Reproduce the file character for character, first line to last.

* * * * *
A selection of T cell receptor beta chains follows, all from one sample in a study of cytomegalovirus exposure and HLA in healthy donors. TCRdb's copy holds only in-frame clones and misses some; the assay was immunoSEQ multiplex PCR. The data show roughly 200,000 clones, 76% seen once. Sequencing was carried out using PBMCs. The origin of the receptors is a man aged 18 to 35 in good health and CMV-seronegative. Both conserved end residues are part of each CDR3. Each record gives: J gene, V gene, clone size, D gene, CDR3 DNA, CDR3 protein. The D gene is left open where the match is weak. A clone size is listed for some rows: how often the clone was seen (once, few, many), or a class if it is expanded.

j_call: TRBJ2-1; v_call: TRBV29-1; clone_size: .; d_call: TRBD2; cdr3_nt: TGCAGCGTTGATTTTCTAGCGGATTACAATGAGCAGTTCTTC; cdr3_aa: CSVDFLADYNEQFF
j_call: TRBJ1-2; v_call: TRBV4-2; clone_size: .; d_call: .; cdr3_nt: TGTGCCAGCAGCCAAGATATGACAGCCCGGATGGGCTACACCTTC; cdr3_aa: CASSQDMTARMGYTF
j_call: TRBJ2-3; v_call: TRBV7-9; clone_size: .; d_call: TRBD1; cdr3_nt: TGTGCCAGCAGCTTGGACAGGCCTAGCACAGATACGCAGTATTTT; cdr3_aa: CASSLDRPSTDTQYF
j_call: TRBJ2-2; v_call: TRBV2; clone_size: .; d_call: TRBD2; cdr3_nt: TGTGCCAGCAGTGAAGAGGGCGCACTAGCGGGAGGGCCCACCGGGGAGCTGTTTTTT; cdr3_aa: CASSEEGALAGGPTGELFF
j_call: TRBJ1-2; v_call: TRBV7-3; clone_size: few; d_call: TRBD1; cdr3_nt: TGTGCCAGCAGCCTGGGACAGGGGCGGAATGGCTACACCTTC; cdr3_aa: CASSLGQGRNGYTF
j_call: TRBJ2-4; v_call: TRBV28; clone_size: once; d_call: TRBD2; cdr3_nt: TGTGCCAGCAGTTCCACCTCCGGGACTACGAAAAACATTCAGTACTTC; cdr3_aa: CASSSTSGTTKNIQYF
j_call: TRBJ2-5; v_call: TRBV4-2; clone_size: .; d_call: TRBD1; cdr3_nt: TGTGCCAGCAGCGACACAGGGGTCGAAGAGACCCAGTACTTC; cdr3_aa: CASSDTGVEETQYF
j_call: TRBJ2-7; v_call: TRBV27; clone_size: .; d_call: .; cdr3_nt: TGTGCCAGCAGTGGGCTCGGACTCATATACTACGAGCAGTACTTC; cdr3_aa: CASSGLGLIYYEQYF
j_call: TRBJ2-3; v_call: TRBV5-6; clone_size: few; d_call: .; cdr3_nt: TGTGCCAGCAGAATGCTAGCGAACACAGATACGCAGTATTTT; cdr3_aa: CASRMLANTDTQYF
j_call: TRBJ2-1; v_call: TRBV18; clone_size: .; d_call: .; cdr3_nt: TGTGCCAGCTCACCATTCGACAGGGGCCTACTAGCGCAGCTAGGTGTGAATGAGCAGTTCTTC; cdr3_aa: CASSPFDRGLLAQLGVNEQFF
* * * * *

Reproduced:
A selection of T cell receptor beta chains follows, all from one sample in a study of cytomegalovirus exposure and HLA in healthy donors. TCRdb's copy holds only in-frame clones and misses some; the assay was immunoSEQ multiplex PCR. The data show roughly 200,000 clones, 76% seen once. Sequencing was carried out using PBMCs. The origin of the receptors is a man aged 18 to 35 in good health and CMV-seronegative. Both conserved end residues are part of each CDR3. Each record gives: J gene, V gene, clone size, D gene, CDR3 DNA, CDR3 protein. The D gene is left open where the match is weak. A clone size is listed for some rows: how often the clone was seen (once, few, many), or a class if it is expanded.

j_call: TRBJ2-1; v_call: TRBV29-1; clone_size: .; d_call: TRBD2; cdr3_nt: TGCAGCGTTGATTTTCTAGCGGATTACAATGAGCAGTTCTTC; cdr3_aa: CSVDFLADYNEQFF
j_call: TRBJ1-2; v_call: TRBV4-2; clone_size: .; d_call: .; cdr3_nt: TGTGCCAGCAGCCAAGATATGACAGCCCGGATGGGCTACACCTTC; cdr3_aa: CASSQDMTARMGYTF
j_call: TRBJ2-3; v_call: TRBV7-9; clone_size: .; d_call: TRBD1; cdr3_nt: TGTGCCAGCAGCTTGGACAGGCCTAGCACAGATACGCAGTATTTT; cdr3_aa: CASSLDRPSTDTQYF
j_call: TRBJ2-2; v_call: TRBV2; clone_size: .; d_call: TRBD2; cdr3_nt: TGTGCCAGCAGTGAAGAGGGCGCACTAGCGGGAGGGCCCACCGGGGAGCTGTTTTTT; cdr3_aa: CASSEEGALAGGPTGELFF
j_call: TRBJ1-2; v_call: TRBV7-3; clone_size: few; d_call: TRBD1; cdr3_nt: TGTGCCAGCAGCCTGGGACAGGGGCGGAATGGCTACACCTTC; cdr3_aa: CASSLGQGRNGYTF
j_call: TRBJ2-4; v_call: TRBV28; clone_size: once; d_call: TRBD2; cdr3_nt: TGTGCCAGCAGTTCCACCTCCGGGACTACGAAAAACATTCAGTACTTC; cdr3_aa: CASSSTSGTTKNIQYF
j_call: TRBJ2-5; v_call: TRBV4-2; clone_size: .; d_call: TRBD1; cdr3_nt: TGTGCCAGCAGCGACACAGGGGTCGAAGAGACCCAGTACTTC; cdr3_aa: CASSDTGVEETQYF
j_call: TRBJ2-7; v_call: TRBV27; clone_size: .; d_call: .; cdr3_nt: TGTGCCAGCAGTGGGCTCGGACTCATATACTACGAGCAGTACTTC; cdr3_aa: CASSGLGLIYYEQYF
j_call: TRBJ2-3; v_call: TRBV5-6; clone_size: few; d_call: .; cdr3_nt: TGTGCCAGCAGAATGCTAGCGAACACAGATACGCAGTATTTT; cdr3_aa: CASRMLANTDTQYF
j_call: TRBJ2-1; v_call: TRBV18; clone_size: .; d_call: .; cdr3_nt: TGTGCCAGCTCACCATTCGACAGGGGCCTACTAGCGCAGCTAGGTGTGAATGAGCAGTTCTTC; cdr3_aa: CASSPFDRGLLAQLGVNEQFF